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You’re wasting money on coffee—why not try a subscription?

How much coffee is too much coffee? Now you can find out.


Brendan O'Connor


Posted on Apr 16, 2014   Updated on May 31, 2021, 11:25 am CDT

How much coffee is too much coffee? Now you can find out for the low, low price of $45 a month. A new start-up called CUPS is working with independently owned coffee shops to provide coffee drinkers with an app similar to the Starbucks loyalty card.

So far, almost all of the shops CUPS has partnered with are in lower Manhattan. People who live or work there can, for $45 a month, avail themselves of unlimited coffee at any of the businesses who’ve signed on with CUPS. So far this includes places like the Bean, Pushcart, Irving Farm, and—for New Jersey commuters—the Path Cafe.

The $45-a-month subscription entitles users to unlimited brewed, drip, pour-over, or filtered coffee. (Or tea.) Access to unlimited espresso drinks will cost you $85 per month.

CUPS hopes to expand into at least 200 NYC coffee shops over the next few months. “It’s not a number we pulled out of a hat,” Gilad Rotem, a cofounder of the startup, tells Bloomberg Businessweek. “It happens to be [about] the number of Starbucks that are in Manhattan.”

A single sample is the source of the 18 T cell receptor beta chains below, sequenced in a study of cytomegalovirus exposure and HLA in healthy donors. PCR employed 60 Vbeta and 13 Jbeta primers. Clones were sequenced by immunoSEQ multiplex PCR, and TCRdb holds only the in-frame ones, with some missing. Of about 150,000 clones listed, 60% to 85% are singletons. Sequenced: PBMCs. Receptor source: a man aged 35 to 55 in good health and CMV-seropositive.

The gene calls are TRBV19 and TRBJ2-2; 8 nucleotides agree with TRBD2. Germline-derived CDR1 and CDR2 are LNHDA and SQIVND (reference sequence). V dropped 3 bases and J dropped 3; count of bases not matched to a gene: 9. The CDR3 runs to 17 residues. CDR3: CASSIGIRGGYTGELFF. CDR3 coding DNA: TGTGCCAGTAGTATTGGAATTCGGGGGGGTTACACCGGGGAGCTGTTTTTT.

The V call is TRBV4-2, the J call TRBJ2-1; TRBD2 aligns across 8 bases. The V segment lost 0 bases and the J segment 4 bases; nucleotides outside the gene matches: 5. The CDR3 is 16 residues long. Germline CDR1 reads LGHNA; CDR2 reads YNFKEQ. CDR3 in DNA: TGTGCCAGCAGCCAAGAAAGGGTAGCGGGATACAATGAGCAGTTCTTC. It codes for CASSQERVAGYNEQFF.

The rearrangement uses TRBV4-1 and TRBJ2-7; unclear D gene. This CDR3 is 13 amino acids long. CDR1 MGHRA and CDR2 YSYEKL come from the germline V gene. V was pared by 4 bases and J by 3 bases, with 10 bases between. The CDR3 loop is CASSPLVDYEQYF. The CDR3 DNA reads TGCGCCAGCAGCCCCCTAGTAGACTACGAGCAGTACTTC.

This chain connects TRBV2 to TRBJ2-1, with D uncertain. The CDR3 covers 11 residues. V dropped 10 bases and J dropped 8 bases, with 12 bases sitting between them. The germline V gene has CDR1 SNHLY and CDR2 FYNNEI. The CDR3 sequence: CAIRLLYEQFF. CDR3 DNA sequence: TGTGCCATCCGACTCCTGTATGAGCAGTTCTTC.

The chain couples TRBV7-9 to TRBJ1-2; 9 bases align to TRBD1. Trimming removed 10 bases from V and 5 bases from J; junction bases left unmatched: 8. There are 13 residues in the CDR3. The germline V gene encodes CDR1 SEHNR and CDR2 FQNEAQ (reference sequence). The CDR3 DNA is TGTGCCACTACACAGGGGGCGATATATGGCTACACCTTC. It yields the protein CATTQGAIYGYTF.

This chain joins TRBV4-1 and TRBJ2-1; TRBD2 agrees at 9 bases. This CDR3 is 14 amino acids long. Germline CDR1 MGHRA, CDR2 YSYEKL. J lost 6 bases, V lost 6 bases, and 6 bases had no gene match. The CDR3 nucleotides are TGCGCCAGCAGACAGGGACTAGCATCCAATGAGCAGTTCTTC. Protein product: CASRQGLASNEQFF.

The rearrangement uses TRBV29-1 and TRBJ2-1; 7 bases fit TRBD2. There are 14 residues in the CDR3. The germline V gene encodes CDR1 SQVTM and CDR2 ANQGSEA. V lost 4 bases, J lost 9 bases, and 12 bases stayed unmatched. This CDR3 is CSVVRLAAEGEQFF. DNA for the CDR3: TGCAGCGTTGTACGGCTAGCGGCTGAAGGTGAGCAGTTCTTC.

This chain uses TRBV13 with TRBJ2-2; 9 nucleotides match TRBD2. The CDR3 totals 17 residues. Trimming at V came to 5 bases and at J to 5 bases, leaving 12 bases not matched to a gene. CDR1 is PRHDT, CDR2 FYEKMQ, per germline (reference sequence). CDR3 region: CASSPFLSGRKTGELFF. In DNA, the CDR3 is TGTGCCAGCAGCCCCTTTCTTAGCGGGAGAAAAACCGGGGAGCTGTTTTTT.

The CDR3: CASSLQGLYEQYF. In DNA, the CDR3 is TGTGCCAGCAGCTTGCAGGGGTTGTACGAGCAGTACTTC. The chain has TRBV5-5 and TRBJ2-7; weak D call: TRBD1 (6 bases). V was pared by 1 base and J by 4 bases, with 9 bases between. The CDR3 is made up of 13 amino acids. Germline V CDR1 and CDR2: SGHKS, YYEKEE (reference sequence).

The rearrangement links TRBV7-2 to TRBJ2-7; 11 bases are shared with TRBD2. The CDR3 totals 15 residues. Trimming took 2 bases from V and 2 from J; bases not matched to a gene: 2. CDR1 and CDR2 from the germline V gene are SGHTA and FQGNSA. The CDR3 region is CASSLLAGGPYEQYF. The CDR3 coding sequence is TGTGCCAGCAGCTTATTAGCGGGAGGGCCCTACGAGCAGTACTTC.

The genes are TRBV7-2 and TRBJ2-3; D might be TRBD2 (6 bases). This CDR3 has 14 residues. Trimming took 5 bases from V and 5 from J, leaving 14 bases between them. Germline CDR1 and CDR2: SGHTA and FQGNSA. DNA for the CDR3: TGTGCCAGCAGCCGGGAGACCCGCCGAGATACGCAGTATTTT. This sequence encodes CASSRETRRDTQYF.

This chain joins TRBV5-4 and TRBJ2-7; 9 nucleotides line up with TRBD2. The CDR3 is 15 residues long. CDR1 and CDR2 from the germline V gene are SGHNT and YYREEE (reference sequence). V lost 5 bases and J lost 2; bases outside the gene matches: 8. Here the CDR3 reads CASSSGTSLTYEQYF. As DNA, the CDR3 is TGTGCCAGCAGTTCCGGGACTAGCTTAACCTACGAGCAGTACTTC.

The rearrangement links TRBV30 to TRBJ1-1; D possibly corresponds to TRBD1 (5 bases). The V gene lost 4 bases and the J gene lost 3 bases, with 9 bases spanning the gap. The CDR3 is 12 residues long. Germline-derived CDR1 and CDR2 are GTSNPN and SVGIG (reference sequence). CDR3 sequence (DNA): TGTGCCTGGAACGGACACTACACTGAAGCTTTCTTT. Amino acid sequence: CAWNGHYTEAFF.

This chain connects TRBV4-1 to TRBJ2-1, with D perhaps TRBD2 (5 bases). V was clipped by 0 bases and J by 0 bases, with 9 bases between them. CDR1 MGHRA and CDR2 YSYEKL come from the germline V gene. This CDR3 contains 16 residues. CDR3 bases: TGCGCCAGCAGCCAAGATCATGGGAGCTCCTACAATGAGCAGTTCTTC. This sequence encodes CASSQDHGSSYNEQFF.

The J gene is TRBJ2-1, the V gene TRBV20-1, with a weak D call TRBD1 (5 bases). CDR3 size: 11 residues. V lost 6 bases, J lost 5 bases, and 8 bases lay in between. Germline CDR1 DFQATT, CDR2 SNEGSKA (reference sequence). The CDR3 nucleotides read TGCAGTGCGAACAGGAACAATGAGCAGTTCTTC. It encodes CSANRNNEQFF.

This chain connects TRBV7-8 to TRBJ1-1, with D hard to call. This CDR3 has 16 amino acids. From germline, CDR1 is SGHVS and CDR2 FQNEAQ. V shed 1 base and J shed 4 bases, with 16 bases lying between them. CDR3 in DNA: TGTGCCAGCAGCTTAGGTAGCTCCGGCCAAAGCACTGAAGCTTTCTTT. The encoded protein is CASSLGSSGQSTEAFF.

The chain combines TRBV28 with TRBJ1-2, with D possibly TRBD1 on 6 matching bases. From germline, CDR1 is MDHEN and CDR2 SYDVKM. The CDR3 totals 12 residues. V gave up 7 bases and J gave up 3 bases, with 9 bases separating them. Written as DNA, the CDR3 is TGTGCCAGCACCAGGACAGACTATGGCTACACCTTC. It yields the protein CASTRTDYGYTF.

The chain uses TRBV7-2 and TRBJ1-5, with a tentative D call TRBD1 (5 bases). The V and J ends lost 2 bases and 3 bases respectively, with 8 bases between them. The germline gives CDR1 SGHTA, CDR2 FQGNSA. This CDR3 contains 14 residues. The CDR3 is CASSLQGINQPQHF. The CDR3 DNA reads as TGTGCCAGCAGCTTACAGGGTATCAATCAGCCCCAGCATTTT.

Of course, one has to wonder: Is this really a good deal? Do I really drink $45 worth of coffee every month, or $85 worth of espresso drinks? Also, is this coffee good?

Rotem says the prices are equivalent to about 22 cups, or roughly one java beverage per workday per month. On average, Americans consume 1.7 cups of coffee a day, according to Studylogic, which means a CUPS subscription may not be a bad deal. For coffee drinkers with a lower caffeine tolerance, CUPS also offers prepaid package deals for 5, 10, or 20 drinks per month.

But we’re not talking about Americans; we’re talking about New Yorkers—according to Forbes, New York households spend about three times the national average on coffee. 

Speaking only from personal experience, that seems pretty accurate. I drink at least one cup of coffee every day, sometimes as many as three or four. Not all are bought from coffee shops; some are brewed at home, and some are purchased along with a breakfast sandwich from a bodega or cart. Regardless, even if I conservatively estimate an average of $2.50 a day on coffee, that’s already $75 a month. I can’t afford not to subscribe to this thing. Right?

Anyway, the startup is hosting a free, open beta this week. Go get some coffee, New Yorkers. You’re grumpy and you need to perk up.

H/T Bloomberg | Image via Mr. T In DC/Flickr (CC BY-ND 2.0)

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*First Published: Apr 16, 2014, 3:53 pm CDT